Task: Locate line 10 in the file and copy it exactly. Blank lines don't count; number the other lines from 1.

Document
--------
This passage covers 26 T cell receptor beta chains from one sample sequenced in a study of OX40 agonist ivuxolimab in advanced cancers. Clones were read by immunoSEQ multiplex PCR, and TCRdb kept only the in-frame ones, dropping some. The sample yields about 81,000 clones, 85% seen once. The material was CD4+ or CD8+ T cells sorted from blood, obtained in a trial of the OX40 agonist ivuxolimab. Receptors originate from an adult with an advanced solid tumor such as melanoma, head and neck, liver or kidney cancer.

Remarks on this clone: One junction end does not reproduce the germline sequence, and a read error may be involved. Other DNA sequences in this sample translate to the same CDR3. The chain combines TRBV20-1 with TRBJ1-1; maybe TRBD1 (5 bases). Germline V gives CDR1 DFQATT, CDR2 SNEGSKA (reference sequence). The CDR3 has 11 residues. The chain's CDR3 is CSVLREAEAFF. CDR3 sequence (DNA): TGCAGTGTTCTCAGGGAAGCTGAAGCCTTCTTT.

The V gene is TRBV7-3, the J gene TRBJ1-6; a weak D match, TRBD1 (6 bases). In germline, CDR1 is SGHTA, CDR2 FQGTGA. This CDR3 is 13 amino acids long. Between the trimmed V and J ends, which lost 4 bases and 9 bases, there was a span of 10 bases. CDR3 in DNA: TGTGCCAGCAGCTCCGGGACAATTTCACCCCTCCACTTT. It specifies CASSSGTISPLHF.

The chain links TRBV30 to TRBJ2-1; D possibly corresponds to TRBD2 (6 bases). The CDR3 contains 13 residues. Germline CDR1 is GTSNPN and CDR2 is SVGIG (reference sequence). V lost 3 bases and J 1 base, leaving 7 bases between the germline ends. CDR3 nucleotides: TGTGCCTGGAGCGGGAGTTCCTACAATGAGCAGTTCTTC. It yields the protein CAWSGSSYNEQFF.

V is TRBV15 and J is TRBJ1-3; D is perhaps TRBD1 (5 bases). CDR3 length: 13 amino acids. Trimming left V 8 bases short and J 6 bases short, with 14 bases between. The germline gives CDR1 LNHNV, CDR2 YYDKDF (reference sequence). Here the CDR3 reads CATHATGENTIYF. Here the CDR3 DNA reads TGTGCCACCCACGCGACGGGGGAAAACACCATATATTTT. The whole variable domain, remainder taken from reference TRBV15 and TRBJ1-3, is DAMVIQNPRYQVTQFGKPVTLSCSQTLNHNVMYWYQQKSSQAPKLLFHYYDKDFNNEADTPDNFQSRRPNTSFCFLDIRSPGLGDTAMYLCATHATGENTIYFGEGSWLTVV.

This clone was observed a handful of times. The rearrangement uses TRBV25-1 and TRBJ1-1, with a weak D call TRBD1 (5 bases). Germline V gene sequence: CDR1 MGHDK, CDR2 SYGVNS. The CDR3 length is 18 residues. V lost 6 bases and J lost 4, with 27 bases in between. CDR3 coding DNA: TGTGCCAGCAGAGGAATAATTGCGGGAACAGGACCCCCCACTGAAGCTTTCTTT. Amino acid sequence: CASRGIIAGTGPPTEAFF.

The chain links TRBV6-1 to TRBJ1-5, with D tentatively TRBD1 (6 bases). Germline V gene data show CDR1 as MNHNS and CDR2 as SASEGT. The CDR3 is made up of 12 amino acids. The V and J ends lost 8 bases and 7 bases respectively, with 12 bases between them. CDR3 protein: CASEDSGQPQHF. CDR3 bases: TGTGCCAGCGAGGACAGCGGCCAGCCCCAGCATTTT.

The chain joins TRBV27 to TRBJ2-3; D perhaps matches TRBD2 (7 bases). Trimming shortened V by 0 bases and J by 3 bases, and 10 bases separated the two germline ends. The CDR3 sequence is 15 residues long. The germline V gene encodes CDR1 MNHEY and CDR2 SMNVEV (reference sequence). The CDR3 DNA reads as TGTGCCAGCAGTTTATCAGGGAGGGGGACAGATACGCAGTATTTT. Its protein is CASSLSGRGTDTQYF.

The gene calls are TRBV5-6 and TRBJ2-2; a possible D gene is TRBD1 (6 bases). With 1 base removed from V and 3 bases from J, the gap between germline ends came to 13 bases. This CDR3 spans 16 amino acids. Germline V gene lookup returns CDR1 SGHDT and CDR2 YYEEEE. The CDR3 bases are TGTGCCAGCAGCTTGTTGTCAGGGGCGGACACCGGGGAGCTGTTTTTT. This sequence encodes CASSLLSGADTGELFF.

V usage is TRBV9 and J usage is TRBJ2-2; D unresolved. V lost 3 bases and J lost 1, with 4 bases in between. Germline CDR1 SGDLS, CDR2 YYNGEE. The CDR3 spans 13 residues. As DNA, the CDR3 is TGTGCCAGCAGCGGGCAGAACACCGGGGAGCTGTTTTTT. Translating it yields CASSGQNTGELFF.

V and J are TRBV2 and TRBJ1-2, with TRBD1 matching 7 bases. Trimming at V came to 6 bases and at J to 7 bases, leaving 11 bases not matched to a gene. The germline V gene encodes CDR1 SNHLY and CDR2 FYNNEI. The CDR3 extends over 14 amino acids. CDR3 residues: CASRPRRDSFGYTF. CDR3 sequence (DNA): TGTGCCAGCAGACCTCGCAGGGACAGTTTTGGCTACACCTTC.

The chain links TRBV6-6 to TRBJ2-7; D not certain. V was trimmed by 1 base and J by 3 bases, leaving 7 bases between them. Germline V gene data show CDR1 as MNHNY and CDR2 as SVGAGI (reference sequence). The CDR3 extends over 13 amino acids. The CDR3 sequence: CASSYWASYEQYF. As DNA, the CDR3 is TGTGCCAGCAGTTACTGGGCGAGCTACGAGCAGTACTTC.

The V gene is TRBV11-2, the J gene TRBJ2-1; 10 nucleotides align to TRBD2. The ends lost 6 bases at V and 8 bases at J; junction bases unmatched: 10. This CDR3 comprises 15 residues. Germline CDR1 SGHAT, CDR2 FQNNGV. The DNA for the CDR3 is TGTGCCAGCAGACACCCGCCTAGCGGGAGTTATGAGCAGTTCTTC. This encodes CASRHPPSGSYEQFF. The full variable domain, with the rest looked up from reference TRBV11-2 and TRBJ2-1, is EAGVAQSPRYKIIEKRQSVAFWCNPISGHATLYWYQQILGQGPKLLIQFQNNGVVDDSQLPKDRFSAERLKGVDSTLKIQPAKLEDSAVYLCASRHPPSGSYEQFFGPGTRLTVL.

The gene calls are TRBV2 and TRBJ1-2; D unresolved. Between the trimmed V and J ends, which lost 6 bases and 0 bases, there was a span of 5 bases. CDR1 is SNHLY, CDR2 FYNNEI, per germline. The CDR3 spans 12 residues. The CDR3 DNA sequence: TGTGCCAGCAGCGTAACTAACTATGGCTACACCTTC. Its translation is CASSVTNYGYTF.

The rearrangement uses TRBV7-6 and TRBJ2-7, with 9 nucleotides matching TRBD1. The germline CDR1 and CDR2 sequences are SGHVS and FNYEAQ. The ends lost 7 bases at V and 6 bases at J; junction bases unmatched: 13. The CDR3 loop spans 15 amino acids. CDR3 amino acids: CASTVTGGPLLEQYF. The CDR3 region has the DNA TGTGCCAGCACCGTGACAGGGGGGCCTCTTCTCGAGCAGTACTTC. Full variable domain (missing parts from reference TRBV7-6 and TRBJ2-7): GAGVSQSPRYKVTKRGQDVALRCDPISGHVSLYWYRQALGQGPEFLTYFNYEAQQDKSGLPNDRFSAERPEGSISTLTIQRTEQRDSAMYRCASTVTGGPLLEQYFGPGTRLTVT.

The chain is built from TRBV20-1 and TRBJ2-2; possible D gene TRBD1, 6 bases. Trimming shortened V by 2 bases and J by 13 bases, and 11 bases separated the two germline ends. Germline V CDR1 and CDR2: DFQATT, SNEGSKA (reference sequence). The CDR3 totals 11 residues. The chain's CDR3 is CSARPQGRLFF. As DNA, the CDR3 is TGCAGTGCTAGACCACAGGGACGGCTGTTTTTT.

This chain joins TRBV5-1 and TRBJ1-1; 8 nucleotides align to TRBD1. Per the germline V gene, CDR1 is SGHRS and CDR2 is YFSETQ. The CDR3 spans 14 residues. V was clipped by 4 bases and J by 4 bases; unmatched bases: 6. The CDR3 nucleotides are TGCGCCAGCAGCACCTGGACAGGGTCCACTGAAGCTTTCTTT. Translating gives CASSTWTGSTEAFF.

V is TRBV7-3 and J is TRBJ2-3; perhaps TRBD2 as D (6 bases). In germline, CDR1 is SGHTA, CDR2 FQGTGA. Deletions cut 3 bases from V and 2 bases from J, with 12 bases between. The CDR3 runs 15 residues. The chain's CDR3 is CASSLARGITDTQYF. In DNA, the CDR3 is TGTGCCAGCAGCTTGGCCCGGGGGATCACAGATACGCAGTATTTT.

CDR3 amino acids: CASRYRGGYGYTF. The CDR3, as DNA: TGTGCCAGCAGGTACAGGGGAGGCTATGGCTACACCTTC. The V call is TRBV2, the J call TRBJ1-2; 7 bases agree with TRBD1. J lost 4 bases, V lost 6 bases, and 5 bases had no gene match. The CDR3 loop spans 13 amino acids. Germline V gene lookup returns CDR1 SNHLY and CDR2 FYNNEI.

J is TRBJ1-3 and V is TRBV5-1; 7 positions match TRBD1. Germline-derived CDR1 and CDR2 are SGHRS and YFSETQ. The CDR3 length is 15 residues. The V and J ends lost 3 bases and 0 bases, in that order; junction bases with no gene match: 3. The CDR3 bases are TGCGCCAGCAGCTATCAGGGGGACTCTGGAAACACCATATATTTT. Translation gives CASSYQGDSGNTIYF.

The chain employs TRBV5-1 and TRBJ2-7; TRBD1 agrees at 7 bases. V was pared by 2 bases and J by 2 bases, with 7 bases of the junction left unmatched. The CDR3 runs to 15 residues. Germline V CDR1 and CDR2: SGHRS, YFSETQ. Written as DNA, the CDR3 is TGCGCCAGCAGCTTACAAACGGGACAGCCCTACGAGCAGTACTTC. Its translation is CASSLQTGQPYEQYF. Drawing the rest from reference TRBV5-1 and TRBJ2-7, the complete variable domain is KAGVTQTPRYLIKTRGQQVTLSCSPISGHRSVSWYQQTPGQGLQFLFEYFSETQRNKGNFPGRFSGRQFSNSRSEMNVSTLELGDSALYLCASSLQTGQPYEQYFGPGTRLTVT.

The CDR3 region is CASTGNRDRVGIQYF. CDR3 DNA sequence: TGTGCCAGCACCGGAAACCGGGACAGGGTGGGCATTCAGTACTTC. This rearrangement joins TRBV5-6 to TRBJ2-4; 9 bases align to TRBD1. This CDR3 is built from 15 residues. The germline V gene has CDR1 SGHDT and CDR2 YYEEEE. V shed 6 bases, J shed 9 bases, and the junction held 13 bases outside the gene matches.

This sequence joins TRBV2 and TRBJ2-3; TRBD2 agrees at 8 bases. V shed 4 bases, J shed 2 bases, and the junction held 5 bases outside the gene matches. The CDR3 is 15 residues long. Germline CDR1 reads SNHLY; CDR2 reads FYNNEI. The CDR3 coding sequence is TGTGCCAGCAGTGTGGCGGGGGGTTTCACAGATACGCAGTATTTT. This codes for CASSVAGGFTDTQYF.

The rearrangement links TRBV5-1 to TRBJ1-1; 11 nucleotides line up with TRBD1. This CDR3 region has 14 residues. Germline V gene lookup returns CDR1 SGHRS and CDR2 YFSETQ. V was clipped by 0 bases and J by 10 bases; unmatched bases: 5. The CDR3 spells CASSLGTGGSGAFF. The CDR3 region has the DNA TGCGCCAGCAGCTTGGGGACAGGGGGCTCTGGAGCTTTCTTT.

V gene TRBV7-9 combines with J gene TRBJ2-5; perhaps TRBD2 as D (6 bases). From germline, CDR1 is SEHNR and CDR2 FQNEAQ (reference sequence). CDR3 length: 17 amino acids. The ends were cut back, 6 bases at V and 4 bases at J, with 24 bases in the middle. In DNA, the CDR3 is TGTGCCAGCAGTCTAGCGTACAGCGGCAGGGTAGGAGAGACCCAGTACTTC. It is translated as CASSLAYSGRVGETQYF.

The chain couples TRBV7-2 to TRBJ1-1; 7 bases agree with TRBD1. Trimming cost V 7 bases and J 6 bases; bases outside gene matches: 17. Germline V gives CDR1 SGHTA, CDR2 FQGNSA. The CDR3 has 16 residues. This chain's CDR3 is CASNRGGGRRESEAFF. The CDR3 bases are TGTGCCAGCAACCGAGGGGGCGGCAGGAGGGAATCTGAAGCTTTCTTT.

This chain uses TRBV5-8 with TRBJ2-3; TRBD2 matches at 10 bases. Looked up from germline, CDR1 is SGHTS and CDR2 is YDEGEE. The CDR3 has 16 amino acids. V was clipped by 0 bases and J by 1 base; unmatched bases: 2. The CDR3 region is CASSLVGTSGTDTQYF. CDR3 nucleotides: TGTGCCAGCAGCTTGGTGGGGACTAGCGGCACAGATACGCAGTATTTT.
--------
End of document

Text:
V usage is TRBV9 and J usage is TRBJ2-2; D unresolved. V lost 3 bases and J lost 1, with 4 bases in between. Germline CDR1 SGDLS, CDR2 YYNGEE. The CDR3 spans 13 residues. As DNA, the CDR3 is TGTGCCAGCAGCGGGCAGAACACCGGGGAGCTGTTTTTT. Translating it yields CASSGQNTGELFF.